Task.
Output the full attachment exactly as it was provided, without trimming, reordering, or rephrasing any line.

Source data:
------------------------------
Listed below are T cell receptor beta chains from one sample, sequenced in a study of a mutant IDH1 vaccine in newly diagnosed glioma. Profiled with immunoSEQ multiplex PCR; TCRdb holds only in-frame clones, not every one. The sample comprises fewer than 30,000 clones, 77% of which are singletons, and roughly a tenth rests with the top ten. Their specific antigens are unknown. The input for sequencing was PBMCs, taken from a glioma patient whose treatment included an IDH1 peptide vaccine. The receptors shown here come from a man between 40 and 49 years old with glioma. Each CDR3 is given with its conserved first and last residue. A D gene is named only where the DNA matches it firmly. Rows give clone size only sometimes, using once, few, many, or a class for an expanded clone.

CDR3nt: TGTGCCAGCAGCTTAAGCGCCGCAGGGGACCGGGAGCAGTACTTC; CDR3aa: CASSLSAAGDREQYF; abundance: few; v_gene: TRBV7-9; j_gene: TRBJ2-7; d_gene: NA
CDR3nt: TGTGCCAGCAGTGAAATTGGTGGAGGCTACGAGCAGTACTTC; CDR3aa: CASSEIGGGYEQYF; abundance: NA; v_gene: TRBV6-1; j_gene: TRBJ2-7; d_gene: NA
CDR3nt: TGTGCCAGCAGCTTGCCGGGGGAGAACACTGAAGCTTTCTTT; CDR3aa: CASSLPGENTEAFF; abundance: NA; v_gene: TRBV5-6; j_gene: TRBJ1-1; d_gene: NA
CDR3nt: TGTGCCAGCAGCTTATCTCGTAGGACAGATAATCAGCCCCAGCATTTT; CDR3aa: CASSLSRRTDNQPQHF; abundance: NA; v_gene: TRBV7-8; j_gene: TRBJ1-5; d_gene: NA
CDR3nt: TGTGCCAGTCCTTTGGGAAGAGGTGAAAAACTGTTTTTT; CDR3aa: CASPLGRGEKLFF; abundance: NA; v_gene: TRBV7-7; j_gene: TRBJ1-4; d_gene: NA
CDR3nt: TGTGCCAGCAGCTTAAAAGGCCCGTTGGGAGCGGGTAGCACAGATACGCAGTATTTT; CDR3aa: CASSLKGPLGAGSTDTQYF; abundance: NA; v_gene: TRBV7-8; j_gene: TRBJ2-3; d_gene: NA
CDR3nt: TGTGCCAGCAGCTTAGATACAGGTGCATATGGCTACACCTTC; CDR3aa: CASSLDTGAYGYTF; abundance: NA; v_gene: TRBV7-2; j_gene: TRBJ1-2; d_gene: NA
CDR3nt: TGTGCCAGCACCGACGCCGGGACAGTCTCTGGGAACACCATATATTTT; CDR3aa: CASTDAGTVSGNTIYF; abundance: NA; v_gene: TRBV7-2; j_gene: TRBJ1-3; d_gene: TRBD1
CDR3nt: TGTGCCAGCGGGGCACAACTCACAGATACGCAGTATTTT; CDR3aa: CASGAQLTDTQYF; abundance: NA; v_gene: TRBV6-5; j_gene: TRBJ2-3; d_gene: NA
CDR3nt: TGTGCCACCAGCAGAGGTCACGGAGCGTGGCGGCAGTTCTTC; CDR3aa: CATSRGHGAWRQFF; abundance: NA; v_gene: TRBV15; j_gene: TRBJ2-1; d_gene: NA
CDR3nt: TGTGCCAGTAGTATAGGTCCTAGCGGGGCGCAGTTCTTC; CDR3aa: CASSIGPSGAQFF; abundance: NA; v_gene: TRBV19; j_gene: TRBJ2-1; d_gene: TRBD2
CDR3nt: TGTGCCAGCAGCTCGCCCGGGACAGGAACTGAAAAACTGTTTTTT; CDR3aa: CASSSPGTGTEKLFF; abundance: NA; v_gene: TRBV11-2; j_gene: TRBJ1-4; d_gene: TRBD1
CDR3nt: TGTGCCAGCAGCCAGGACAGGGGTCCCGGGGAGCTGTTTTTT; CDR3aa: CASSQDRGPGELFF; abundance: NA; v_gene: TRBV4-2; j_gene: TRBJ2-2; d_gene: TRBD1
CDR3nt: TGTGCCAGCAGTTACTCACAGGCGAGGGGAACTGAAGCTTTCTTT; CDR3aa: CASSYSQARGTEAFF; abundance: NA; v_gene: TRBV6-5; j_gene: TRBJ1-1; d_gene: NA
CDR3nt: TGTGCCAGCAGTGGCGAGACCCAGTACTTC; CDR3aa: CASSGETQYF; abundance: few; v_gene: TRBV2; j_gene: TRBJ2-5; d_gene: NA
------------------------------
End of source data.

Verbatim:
Listed below are T cell receptor beta chains from one sample, sequenced in a study of a mutant IDH1 vaccine in newly diagnosed glioma. Profiled with immunoSEQ multiplex PCR; TCRdb holds only in-frame clones, not every one. The sample comprises fewer than 30,000 clones, 77% of which are singletons, and roughly a tenth rests with the top ten. Their specific antigens are unknown. The input for sequencing was PBMCs, taken from a glioma patient whose treatment included an IDH1 peptide vaccine. The receptors shown here come from a man between 40 and 49 years old with glioma. Each CDR3 is given with its conserved first and last residue. A D gene is named only where the DNA matches it firmly. Rows give clone size only sometimes, using once, few, many, or a class for an expanded clone.

CDR3nt: TGTGCCAGCAGCTTAAGCGCCGCAGGGGACCGGGAGCAGTACTTC; CDR3aa: CASSLSAAGDREQYF; abundance: few; v_gene: TRBV7-9; j_gene: TRBJ2-7; d_gene: NA
CDR3nt: TGTGCCAGCAGTGAAATTGGTGGAGGCTACGAGCAGTACTTC; CDR3aa: CASSEIGGGYEQYF; abundance: NA; v_gene: TRBV6-1; j_gene: TRBJ2-7; d_gene: NA
CDR3nt: TGTGCCAGCAGCTTGCCGGGGGAGAACACTGAAGCTTTCTTT; CDR3aa: CASSLPGENTEAFF; abundance: NA; v_gene: TRBV5-6; j_gene: TRBJ1-1; d_gene: NA
CDR3nt: TGTGCCAGCAGCTTATCTCGTAGGACAGATAATCAGCCCCAGCATTTT; CDR3aa: CASSLSRRTDNQPQHF; abundance: NA; v_gene: TRBV7-8; j_gene: TRBJ1-5; d_gene: NA
CDR3nt: TGTGCCAGTCCTTTGGGAAGAGGTGAAAAACTGTTTTTT; CDR3aa: CASPLGRGEKLFF; abundance: NA; v_gene: TRBV7-7; j_gene: TRBJ1-4; d_gene: NA
CDR3nt: TGTGCCAGCAGCTTAAAAGGCCCGTTGGGAGCGGGTAGCACAGATACGCAGTATTTT; CDR3aa: CASSLKGPLGAGSTDTQYF; abundance: NA; v_gene: TRBV7-8; j_gene: TRBJ2-3; d_gene: NA
CDR3nt: TGTGCCAGCAGCTTAGATACAGGTGCATATGGCTACACCTTC; CDR3aa: CASSLDTGAYGYTF; abundance: NA; v_gene: TRBV7-2; j_gene: TRBJ1-2; d_gene: NA
CDR3nt: TGTGCCAGCACCGACGCCGGGACAGTCTCTGGGAACACCATATATTTT; CDR3aa: CASTDAGTVSGNTIYF; abundance: NA; v_gene: TRBV7-2; j_gene: TRBJ1-3; d_gene: TRBD1
CDR3nt: TGTGCCAGCGGGGCACAACTCACAGATACGCAGTATTTT; CDR3aa: CASGAQLTDTQYF; abundance: NA; v_gene: TRBV6-5; j_gene: TRBJ2-3; d_gene: NA
CDR3nt: TGTGCCACCAGCAGAGGTCACGGAGCGTGGCGGCAGTTCTTC; CDR3aa: CATSRGHGAWRQFF; abundance: NA; v_gene: TRBV15; j_gene: TRBJ2-1; d_gene: NA
CDR3nt: TGTGCCAGTAGTATAGGTCCTAGCGGGGCGCAGTTCTTC; CDR3aa: CASSIGPSGAQFF; abundance: NA; v_gene: TRBV19; j_gene: TRBJ2-1; d_gene: TRBD2
CDR3nt: TGTGCCAGCAGCTCGCCCGGGACAGGAACTGAAAAACTGTTTTTT; CDR3aa: CASSSPGTGTEKLFF; abundance: NA; v_gene: TRBV11-2; j_gene: TRBJ1-4; d_gene: TRBD1
CDR3nt: TGTGCCAGCAGCCAGGACAGGGGTCCCGGGGAGCTGTTTTTT; CDR3aa: CASSQDRGPGELFF; abundance: NA; v_gene: TRBV4-2; j_gene: TRBJ2-2; d_gene: TRBD1
CDR3nt: TGTGCCAGCAGTTACTCACAGGCGAGGGGAACTGAAGCTTTCTTT; CDR3aa: CASSYSQARGTEAFF; abundance: NA; v_gene: TRBV6-5; j_gene: TRBJ1-1; d_gene: NA
CDR3nt: TGTGCCAGCAGTGGCGAGACCCAGTACTTC; CDR3aa: CASSGETQYF; abundance: few; v_gene: TRBV2; j_gene: TRBJ2-5; d_gene: NA